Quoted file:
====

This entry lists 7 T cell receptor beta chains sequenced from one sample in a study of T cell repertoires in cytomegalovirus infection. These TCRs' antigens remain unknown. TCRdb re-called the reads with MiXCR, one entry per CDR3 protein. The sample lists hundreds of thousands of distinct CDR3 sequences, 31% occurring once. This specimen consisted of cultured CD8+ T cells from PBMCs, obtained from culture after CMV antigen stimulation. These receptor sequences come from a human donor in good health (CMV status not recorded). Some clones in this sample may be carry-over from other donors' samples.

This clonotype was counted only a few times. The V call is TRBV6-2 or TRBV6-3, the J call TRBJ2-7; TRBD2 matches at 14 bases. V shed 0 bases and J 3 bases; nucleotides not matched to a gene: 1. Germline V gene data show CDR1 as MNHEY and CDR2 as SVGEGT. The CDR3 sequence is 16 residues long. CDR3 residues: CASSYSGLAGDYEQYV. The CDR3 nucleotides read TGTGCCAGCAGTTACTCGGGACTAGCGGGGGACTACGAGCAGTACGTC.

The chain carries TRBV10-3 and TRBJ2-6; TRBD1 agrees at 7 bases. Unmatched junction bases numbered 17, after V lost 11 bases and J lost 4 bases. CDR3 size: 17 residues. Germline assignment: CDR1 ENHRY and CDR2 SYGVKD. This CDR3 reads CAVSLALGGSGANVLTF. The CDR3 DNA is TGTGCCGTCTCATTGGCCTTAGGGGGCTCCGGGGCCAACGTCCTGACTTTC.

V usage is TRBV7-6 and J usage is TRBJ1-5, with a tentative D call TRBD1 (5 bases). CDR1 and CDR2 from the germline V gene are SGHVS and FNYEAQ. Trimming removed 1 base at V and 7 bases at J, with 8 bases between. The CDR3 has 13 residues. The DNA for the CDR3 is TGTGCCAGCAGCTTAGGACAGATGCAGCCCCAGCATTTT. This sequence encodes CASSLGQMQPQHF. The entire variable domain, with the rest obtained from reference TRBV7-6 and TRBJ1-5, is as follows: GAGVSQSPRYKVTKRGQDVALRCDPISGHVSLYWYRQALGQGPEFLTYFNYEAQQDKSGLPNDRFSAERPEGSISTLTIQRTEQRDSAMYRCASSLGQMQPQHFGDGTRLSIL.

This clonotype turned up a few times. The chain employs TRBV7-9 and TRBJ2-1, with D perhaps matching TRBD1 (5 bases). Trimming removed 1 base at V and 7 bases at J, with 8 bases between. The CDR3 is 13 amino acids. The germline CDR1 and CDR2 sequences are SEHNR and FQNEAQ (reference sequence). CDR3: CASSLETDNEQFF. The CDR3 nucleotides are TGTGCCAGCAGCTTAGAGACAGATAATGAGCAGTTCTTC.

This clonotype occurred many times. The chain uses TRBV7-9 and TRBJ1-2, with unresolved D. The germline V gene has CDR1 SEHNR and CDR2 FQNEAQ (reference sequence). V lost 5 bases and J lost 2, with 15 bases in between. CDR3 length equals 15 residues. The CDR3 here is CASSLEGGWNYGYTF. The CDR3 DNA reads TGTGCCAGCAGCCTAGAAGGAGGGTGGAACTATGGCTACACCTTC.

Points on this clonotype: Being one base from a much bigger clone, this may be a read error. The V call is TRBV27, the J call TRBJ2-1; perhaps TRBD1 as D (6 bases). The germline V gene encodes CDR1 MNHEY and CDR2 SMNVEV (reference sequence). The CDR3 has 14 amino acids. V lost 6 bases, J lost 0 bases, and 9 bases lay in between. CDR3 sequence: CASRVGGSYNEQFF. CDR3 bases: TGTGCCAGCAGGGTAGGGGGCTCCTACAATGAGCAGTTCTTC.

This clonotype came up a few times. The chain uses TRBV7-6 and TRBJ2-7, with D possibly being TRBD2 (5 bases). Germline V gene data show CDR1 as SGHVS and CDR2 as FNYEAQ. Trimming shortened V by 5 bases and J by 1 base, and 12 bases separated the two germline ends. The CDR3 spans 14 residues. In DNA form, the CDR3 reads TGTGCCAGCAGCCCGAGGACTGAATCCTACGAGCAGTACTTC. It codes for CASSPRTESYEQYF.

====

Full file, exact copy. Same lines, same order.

This entry lists 7 T cell receptor beta chains sequenced from one sample in a study of T cell repertoires in cytomegalovirus infection. These TCRs' antigens remain unknown. TCRdb re-called the reads with MiXCR, one entry per CDR3 protein. The sample lists hundreds of thousands of distinct CDR3 sequences, 31% occurring once. This specimen consisted of cultured CD8+ T cells from PBMCs, obtained from culture after CMV antigen stimulation. These receptor sequences come from a human donor in good health (CMV status not recorded). Some clones in this sample may be carry-over from other donors' samples.

This clonotype was counted only a few times. The V call is TRBV6-2 or TRBV6-3, the J call TRBJ2-7; TRBD2 matches at 14 bases. V shed 0 bases and J 3 bases; nucleotides not matched to a gene: 1. Germline V gene data show CDR1 as MNHEY and CDR2 as SVGEGT. The CDR3 sequence is 16 residues long. CDR3 residues: CASSYSGLAGDYEQYV. The CDR3 nucleotides read TGTGCCAGCAGTTACTCGGGACTAGCGGGGGACTACGAGCAGTACGTC.

The chain carries TRBV10-3 and TRBJ2-6; TRBD1 agrees at 7 bases. Unmatched junction bases numbered 17, after V lost 11 bases and J lost 4 bases. CDR3 size: 17 residues. Germline assignment: CDR1 ENHRY and CDR2 SYGVKD. This CDR3 reads CAVSLALGGSGANVLTF. The CDR3 DNA is TGTGCCGTCTCATTGGCCTTAGGGGGCTCCGGGGCCAACGTCCTGACTTTC.

V usage is TRBV7-6 and J usage is TRBJ1-5, with a tentative D call TRBD1 (5 bases). CDR1 and CDR2 from the germline V gene are SGHVS and FNYEAQ. Trimming removed 1 base at V and 7 bases at J, with 8 bases between. The CDR3 has 13 residues. The DNA for the CDR3 is TGTGCCAGCAGCTTAGGACAGATGCAGCCCCAGCATTTT. This sequence encodes CASSLGQMQPQHF. The entire variable domain, with the rest obtained from reference TRBV7-6 and TRBJ1-5, is as follows: GAGVSQSPRYKVTKRGQDVALRCDPISGHVSLYWYRQALGQGPEFLTYFNYEAQQDKSGLPNDRFSAERPEGSISTLTIQRTEQRDSAMYRCASSLGQMQPQHFGDGTRLSIL.

This clonotype turned up a few times. The chain employs TRBV7-9 and TRBJ2-1, with D perhaps matching TRBD1 (5 bases). Trimming removed 1 base at V and 7 bases at J, with 8 bases between. The CDR3 is 13 amino acids. The germline CDR1 and CDR2 sequences are SEHNR and FQNEAQ (reference sequence). CDR3: CASSLETDNEQFF. The CDR3 nucleotides are TGTGCCAGCAGCTTAGAGACAGATAATGAGCAGTTCTTC.

This clonotype occurred many times. The chain uses TRBV7-9 and TRBJ1-2, with unresolved D. The germline V gene has CDR1 SEHNR and CDR2 FQNEAQ (reference sequence). V lost 5 bases and J lost 2, with 15 bases in between. CDR3 length equals 15 residues. The CDR3 here is CASSLEGGWNYGYTF. The CDR3 DNA reads TGTGCCAGCAGCCTAGAAGGAGGGTGGAACTATGGCTACACCTTC.

Points on this clonotype: Being one base from a much bigger clone, this may be a read error. The V call is TRBV27, the J call TRBJ2-1; perhaps TRBD1 as D (6 bases). The germline V gene encodes CDR1 MNHEY and CDR2 SMNVEV (reference sequence). The CDR3 has 14 amino acids. V lost 6 bases, J lost 0 bases, and 9 bases lay in between. CDR3 sequence: CASRVGGSYNEQFF. CDR3 bases: TGTGCCAGCAGGGTAGGGGGCTCCTACAATGAGCAGTTCTTC.

This clonotype came up a few times. The chain uses TRBV7-6 and TRBJ2-7, with D possibly being TRBD2 (5 bases). Germline V gene data show CDR1 as SGHVS and CDR2 as FNYEAQ. Trimming shortened V by 5 bases and J by 1 base, and 12 bases separated the two germline ends. The CDR3 spans 14 residues. In DNA form, the CDR3 reads TGTGCCAGCAGCCCGAGGACTGAATCCTACGAGCAGTACTTC. It codes for CASSPRTESYEQYF.